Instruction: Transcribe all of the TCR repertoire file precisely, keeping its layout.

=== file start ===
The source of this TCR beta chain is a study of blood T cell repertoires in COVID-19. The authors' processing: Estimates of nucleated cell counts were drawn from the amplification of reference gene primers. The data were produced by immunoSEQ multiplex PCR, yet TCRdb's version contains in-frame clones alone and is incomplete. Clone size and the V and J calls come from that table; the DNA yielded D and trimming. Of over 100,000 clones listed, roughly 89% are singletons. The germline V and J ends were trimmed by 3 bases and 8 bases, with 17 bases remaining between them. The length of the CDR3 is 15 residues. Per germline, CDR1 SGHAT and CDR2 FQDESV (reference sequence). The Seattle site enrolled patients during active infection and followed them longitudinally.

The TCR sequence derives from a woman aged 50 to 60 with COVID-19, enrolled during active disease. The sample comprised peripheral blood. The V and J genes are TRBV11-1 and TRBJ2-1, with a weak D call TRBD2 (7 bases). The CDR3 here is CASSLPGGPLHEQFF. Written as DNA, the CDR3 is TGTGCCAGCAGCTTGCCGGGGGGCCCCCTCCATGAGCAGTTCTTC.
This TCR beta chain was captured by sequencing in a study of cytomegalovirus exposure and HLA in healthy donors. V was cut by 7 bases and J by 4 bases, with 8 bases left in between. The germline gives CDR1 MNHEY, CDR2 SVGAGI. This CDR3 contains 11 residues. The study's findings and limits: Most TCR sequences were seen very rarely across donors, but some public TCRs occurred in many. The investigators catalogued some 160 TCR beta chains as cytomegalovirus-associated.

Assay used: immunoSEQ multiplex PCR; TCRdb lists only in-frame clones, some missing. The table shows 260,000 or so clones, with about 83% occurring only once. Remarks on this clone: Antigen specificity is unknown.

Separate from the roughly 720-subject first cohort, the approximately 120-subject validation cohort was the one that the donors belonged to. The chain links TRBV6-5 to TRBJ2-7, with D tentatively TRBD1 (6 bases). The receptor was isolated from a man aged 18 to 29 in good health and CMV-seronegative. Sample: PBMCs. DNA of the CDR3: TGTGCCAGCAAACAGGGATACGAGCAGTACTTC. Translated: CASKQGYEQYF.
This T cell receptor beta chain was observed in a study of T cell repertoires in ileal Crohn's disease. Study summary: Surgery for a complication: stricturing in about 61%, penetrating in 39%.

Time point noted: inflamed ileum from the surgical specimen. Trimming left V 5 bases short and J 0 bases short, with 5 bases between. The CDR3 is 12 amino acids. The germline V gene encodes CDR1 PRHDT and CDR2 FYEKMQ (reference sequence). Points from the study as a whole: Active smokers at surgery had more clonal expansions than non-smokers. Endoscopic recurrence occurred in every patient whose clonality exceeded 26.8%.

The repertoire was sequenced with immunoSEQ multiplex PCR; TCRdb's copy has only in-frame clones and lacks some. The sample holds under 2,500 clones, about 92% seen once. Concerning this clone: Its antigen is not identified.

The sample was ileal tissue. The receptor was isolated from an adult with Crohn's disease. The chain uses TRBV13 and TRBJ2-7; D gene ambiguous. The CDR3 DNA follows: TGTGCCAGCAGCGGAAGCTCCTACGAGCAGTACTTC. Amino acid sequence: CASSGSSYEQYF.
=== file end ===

The source of this TCR beta chain is a study of blood T cell repertoires in COVID-19. The authors' processing: Estimates of nucleated cell counts were drawn from the amplification of reference gene primers. The data were produced by immunoSEQ multiplex PCR, yet TCRdb's version contains in-frame clones alone and is incomplete. Clone size and the V and J calls come from that table; the DNA yielded D and trimming. Of over 100,000 clones listed, roughly 89% are singletons. The germline V and J ends were trimmed by 3 bases and 8 bases, with 17 bases remaining between them. The length of the CDR3 is 15 residues. Per germline, CDR1 SGHAT and CDR2 FQDESV (reference sequence). The Seattle site enrolled patients during active infection and followed them longitudinally.

The TCR sequence derives from a woman aged 50 to 60 with COVID-19, enrolled during active disease. The sample comprised peripheral blood. The V and J genes are TRBV11-1 and TRBJ2-1, with a weak D call TRBD2 (7 bases). The CDR3 here is CASSLPGGPLHEQFF. Written as DNA, the CDR3 is TGTGCCAGCAGCTTGCCGGGGGGCCCCCTCCATGAGCAGTTCTTC.
This TCR beta chain was captured by sequencing in a study of cytomegalovirus exposure and HLA in healthy donors. V was cut by 7 bases and J by 4 bases, with 8 bases left in between. The germline gives CDR1 MNHEY, CDR2 SVGAGI. This CDR3 contains 11 residues. The study's findings and limits: Most TCR sequences were seen very rarely across donors, but some public TCRs occurred in many. The investigators catalogued some 160 TCR beta chains as cytomegalovirus-associated.

Assay used: immunoSEQ multiplex PCR; TCRdb lists only in-frame clones, some missing. The table shows 260,000 or so clones, with about 83% occurring only once. Remarks on this clone: Antigen specificity is unknown.

Separate from the roughly 720-subject first cohort, the approximately 120-subject validation cohort was the one that the donors belonged to. The chain links TRBV6-5 to TRBJ2-7, with D tentatively TRBD1 (6 bases). The receptor was isolated from a man aged 18 to 29 in good health and CMV-seronegative. Sample: PBMCs. DNA of the CDR3: TGTGCCAGCAAACAGGGATACGAGCAGTACTTC. Translated: CASKQGYEQYF.
This T cell receptor beta chain was observed in a study of T cell repertoires in ileal Crohn's disease. Study summary: Surgery for a complication: stricturing in about 61%, penetrating in 39%.

Time point noted: inflamed ileum from the surgical specimen. Trimming left V 5 bases short and J 0 bases short, with 5 bases between. The CDR3 is 12 amino acids. The germline V gene encodes CDR1 PRHDT and CDR2 FYEKMQ (reference sequence). Points from the study as a whole: Active smokers at surgery had more clonal expansions than non-smokers. Endoscopic recurrence occurred in every patient whose clonality exceeded 26.8%.

The repertoire was sequenced with immunoSEQ multiplex PCR; TCRdb's copy has only in-frame clones and lacks some. The sample holds under 2,500 clones, about 92% seen once. Concerning this clone: Its antigen is not identified.

The sample was ileal tissue. The receptor was isolated from an adult with Crohn's disease. The chain uses TRBV13 and TRBJ2-7; D gene ambiguous. The CDR3 DNA follows: TGTGCCAGCAGCGGAAGCTCCTACGAGCAGTACTTC. Amino acid sequence: CASSGSSYEQYF.